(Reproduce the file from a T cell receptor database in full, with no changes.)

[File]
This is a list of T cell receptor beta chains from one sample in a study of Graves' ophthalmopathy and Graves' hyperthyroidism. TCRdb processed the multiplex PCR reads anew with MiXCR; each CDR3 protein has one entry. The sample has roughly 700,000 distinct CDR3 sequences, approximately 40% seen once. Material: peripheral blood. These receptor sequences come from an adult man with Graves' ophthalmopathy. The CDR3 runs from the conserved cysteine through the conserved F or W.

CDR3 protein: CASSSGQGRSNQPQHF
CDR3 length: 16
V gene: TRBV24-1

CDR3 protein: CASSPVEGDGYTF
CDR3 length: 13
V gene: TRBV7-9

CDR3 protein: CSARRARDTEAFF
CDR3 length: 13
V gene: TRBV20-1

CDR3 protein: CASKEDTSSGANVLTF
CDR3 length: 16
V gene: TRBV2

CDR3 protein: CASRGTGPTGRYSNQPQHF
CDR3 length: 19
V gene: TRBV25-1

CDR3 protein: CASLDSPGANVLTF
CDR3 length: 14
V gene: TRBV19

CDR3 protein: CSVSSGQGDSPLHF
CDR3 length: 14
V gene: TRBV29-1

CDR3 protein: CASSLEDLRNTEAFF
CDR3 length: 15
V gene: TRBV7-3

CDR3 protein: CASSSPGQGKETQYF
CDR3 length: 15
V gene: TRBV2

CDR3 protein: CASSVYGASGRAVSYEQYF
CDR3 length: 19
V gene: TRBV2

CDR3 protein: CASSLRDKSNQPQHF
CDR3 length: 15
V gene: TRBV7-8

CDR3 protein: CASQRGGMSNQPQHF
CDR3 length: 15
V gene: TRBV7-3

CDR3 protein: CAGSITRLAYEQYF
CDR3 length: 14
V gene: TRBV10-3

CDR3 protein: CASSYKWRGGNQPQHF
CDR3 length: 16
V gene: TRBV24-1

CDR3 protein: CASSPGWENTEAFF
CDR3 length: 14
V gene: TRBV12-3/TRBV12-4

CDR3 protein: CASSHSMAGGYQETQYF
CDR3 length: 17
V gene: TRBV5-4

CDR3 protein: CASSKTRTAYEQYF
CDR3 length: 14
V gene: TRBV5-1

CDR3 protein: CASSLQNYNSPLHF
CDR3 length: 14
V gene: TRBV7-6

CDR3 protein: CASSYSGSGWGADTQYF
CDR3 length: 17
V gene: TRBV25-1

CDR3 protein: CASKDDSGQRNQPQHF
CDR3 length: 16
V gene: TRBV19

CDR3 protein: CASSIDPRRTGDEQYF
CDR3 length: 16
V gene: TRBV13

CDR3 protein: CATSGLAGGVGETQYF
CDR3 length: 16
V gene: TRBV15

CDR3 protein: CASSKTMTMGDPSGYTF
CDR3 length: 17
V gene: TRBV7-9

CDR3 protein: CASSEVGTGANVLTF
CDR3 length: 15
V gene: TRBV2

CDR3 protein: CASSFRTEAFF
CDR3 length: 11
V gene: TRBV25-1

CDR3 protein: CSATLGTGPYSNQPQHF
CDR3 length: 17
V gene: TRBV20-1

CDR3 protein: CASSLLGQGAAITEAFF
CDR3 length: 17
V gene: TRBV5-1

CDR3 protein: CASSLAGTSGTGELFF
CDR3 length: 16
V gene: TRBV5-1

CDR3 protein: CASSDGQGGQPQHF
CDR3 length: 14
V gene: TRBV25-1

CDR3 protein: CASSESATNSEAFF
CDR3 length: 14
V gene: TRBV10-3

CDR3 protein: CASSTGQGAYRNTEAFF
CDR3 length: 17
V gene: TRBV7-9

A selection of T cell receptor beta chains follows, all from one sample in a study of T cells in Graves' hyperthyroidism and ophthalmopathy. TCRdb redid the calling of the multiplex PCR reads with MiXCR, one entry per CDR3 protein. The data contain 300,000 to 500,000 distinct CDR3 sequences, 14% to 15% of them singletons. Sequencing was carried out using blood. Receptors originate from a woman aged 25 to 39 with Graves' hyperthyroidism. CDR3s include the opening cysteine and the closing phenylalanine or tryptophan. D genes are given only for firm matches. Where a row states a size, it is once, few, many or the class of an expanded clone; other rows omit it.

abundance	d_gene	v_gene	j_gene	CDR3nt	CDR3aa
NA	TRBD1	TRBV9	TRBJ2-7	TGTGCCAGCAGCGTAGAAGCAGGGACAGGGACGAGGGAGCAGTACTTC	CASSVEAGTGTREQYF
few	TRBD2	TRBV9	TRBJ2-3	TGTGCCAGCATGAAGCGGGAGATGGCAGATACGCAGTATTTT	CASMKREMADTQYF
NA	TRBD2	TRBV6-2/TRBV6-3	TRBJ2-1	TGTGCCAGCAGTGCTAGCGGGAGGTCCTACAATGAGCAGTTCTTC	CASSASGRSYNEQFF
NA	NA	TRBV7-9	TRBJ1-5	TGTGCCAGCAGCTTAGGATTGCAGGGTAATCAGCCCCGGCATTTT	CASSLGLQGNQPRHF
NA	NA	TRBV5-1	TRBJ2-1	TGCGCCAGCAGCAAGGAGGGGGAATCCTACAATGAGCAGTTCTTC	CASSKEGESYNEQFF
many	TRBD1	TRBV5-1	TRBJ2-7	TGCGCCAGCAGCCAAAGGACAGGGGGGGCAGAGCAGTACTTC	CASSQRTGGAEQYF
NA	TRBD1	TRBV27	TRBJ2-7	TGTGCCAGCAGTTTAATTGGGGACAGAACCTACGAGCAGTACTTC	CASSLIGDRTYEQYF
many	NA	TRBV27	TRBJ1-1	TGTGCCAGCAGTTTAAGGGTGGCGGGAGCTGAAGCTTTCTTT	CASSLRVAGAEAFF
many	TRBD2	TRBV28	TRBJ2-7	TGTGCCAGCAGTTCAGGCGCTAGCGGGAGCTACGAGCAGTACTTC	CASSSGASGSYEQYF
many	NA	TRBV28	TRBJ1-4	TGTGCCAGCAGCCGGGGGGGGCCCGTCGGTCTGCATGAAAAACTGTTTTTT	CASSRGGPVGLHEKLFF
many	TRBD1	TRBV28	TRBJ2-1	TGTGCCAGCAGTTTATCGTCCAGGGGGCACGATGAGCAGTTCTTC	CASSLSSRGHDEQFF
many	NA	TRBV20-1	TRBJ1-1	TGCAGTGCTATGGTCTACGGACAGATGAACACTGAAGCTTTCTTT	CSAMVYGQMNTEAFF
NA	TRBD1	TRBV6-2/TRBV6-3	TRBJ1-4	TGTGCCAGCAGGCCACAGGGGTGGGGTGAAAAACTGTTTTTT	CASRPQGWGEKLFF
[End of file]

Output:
This is a list of T cell receptor beta chains from one sample in a study of Graves' ophthalmopathy and Graves' hyperthyroidism. TCRdb processed the multiplex PCR reads anew with MiXCR; each CDR3 protein has one entry. The sample has roughly 700,000 distinct CDR3 sequences, approximately 40% seen once. Material: peripheral blood. These receptor sequences come from an adult man with Graves' ophthalmopathy. The CDR3 runs from the conserved cysteine through the conserved F or W.

CDR3 protein: CASSSGQGRSNQPQHF
CDR3 length: 16
V gene: TRBV24-1

CDR3 protein: CASSPVEGDGYTF
CDR3 length: 13
V gene: TRBV7-9

CDR3 protein: CSARRARDTEAFF
CDR3 length: 13
V gene: TRBV20-1

CDR3 protein: CASKEDTSSGANVLTF
CDR3 length: 16
V gene: TRBV2

CDR3 protein: CASRGTGPTGRYSNQPQHF
CDR3 length: 19
V gene: TRBV25-1

CDR3 protein: CASLDSPGANVLTF
CDR3 length: 14
V gene: TRBV19

CDR3 protein: CSVSSGQGDSPLHF
CDR3 length: 14
V gene: TRBV29-1

CDR3 protein: CASSLEDLRNTEAFF
CDR3 length: 15
V gene: TRBV7-3

CDR3 protein: CASSSPGQGKETQYF
CDR3 length: 15
V gene: TRBV2

CDR3 protein: CASSVYGASGRAVSYEQYF
CDR3 length: 19
V gene: TRBV2

CDR3 protein: CASSLRDKSNQPQHF
CDR3 length: 15
V gene: TRBV7-8

CDR3 protein: CASQRGGMSNQPQHF
CDR3 length: 15
V gene: TRBV7-3

CDR3 protein: CAGSITRLAYEQYF
CDR3 length: 14
V gene: TRBV10-3

CDR3 protein: CASSYKWRGGNQPQHF
CDR3 length: 16
V gene: TRBV24-1

CDR3 protein: CASSPGWENTEAFF
CDR3 length: 14
V gene: TRBV12-3/TRBV12-4

CDR3 protein: CASSHSMAGGYQETQYF
CDR3 length: 17
V gene: TRBV5-4

CDR3 protein: CASSKTRTAYEQYF
CDR3 length: 14
V gene: TRBV5-1

CDR3 protein: CASSLQNYNSPLHF
CDR3 length: 14
V gene: TRBV7-6

CDR3 protein: CASSYSGSGWGADTQYF
CDR3 length: 17
V gene: TRBV25-1

CDR3 protein: CASKDDSGQRNQPQHF
CDR3 length: 16
V gene: TRBV19

CDR3 protein: CASSIDPRRTGDEQYF
CDR3 length: 16
V gene: TRBV13

CDR3 protein: CATSGLAGGVGETQYF
CDR3 length: 16
V gene: TRBV15

CDR3 protein: CASSKTMTMGDPSGYTF
CDR3 length: 17
V gene: TRBV7-9

CDR3 protein: CASSEVGTGANVLTF
CDR3 length: 15
V gene: TRBV2

CDR3 protein: CASSFRTEAFF
CDR3 length: 11
V gene: TRBV25-1

CDR3 protein: CSATLGTGPYSNQPQHF
CDR3 length: 17
V gene: TRBV20-1

CDR3 protein: CASSLLGQGAAITEAFF
CDR3 length: 17
V gene: TRBV5-1

CDR3 protein: CASSLAGTSGTGELFF
CDR3 length: 16
V gene: TRBV5-1

CDR3 protein: CASSDGQGGQPQHF
CDR3 length: 14
V gene: TRBV25-1

CDR3 protein: CASSESATNSEAFF
CDR3 length: 14
V gene: TRBV10-3

CDR3 protein: CASSTGQGAYRNTEAFF
CDR3 length: 17
V gene: TRBV7-9

A selection of T cell receptor beta chains follows, all from one sample in a study of T cells in Graves' hyperthyroidism and ophthalmopathy. TCRdb redid the calling of the multiplex PCR reads with MiXCR, one entry per CDR3 protein. The data contain 300,000 to 500,000 distinct CDR3 sequences, 14% to 15% of them singletons. Sequencing was carried out using blood. Receptors originate from a woman aged 25 to 39 with Graves' hyperthyroidism. CDR3s include the opening cysteine and the closing phenylalanine or tryptophan. D genes are given only for firm matches. Where a row states a size, it is once, few, many or the class of an expanded clone; other rows omit it.

abundance	d_gene	v_gene	j_gene	CDR3nt	CDR3aa
NA	TRBD1	TRBV9	TRBJ2-7	TGTGCCAGCAGCGTAGAAGCAGGGACAGGGACGAGGGAGCAGTACTTC	CASSVEAGTGTREQYF
few	TRBD2	TRBV9	TRBJ2-3	TGTGCCAGCATGAAGCGGGAGATGGCAGATACGCAGTATTTT	CASMKREMADTQYF
NA	TRBD2	TRBV6-2/TRBV6-3	TRBJ2-1	TGTGCCAGCAGTGCTAGCGGGAGGTCCTACAATGAGCAGTTCTTC	CASSASGRSYNEQFF
NA	NA	TRBV7-9	TRBJ1-5	TGTGCCAGCAGCTTAGGATTGCAGGGTAATCAGCCCCGGCATTTT	CASSLGLQGNQPRHF
NA	NA	TRBV5-1	TRBJ2-1	TGCGCCAGCAGCAAGGAGGGGGAATCCTACAATGAGCAGTTCTTC	CASSKEGESYNEQFF
many	TRBD1	TRBV5-1	TRBJ2-7	TGCGCCAGCAGCCAAAGGACAGGGGGGGCAGAGCAGTACTTC	CASSQRTGGAEQYF
NA	TRBD1	TRBV27	TRBJ2-7	TGTGCCAGCAGTTTAATTGGGGACAGAACCTACGAGCAGTACTTC	CASSLIGDRTYEQYF
many	NA	TRBV27	TRBJ1-1	TGTGCCAGCAGTTTAAGGGTGGCGGGAGCTGAAGCTTTCTTT	CASSLRVAGAEAFF
many	TRBD2	TRBV28	TRBJ2-7	TGTGCCAGCAGTTCAGGCGCTAGCGGGAGCTACGAGCAGTACTTC	CASSSGASGSYEQYF
many	NA	TRBV28	TRBJ1-4	TGTGCCAGCAGCCGGGGGGGGCCCGTCGGTCTGCATGAAAAACTGTTTTTT	CASSRGGPVGLHEKLFF
many	TRBD1	TRBV28	TRBJ2-1	TGTGCCAGCAGTTTATCGTCCAGGGGGCACGATGAGCAGTTCTTC	CASSLSSRGHDEQFF
many	NA	TRBV20-1	TRBJ1-1	TGCAGTGCTATGGTCTACGGACAGATGAACACTGAAGCTTTCTTT	CSAMVYGQMNTEAFF
NA	TRBD1	TRBV6-2/TRBV6-3	TRBJ1-4	TGTGCCAGCAGGCCACAGGGGTGGGGTGAAAAACTGTTTTTT	CASRPQGWGEKLFF